U.S. Treasury prices rose slightly as investor sentiment was shaken on news of the first confirmed Ebola case in New York with investors seeking low-risk 'haven assets.' The move into Treasuries was also sparked by the European Central Bank's stress tests on regional banks.
Benchmark 10-year Treasury notes last traded 4/32 up in price to yield 2.26 percent on Friday afternoon, down from Thursday's close of 2.277 percent. Prices for the 30-year bond dropped into negative territory with the yield at 3.035 percent.
A doctor in New York City, identified as Craig Spencer, has tested positive for the Ebola virus after returning from treating patients in Ebola-hit Guinea in West Africa. The news caused U.S. futures to fall Friday, signalling that Wall Street may give up recent gains. Both Asian and European market trading has been shaky following the news.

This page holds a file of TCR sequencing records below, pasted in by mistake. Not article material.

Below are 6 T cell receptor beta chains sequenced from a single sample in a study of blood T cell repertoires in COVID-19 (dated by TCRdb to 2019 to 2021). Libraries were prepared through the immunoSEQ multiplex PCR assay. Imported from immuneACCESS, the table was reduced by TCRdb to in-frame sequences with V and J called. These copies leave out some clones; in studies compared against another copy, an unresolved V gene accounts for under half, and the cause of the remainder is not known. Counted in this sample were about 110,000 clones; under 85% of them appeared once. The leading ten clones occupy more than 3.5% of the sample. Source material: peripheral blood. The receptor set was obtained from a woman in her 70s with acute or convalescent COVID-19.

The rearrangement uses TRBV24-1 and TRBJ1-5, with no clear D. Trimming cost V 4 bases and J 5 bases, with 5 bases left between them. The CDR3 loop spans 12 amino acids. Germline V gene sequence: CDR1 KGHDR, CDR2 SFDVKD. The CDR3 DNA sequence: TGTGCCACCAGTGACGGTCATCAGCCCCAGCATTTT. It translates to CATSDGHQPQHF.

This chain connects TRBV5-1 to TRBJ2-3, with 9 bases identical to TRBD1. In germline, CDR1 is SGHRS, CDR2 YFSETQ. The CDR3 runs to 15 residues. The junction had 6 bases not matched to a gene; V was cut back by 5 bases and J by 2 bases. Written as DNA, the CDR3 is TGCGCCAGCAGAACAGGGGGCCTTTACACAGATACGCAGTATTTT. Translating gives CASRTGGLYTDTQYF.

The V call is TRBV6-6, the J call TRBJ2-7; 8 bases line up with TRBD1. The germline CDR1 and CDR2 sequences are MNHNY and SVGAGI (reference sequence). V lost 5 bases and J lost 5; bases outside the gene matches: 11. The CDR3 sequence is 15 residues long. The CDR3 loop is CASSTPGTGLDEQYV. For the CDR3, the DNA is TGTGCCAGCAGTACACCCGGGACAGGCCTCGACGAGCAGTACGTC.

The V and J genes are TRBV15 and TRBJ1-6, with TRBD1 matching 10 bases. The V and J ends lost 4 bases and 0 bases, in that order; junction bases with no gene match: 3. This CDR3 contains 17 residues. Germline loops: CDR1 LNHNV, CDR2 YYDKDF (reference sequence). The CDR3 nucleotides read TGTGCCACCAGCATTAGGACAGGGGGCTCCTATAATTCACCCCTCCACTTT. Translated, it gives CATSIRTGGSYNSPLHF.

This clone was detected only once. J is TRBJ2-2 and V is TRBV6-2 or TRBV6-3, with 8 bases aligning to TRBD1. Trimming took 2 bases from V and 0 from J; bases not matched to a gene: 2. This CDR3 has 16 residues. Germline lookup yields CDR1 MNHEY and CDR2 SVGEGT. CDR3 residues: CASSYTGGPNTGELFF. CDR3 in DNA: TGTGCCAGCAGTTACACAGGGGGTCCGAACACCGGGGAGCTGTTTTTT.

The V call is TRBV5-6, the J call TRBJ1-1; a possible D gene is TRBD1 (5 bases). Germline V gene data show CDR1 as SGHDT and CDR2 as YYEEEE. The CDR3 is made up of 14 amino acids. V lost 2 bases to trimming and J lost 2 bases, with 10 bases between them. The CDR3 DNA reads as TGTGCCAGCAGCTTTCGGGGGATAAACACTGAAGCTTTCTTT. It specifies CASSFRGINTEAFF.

On the data front, sales for new single-family homes rose to a six-year high in September. The data on Friday will offer a further indication of the state of the U.S.housing market recovery. Sales increased 0.2 percent to a seasonally adjusted annual rate of 467,000 units, the Commerce Department said Friday morning.
On Thursday, treasury prices fell after U.S. data showed jobless claims rose slightly, but remained near pre-recession lows. The benchmark yield reached 2.3 percent on Thursday, a near two-week high.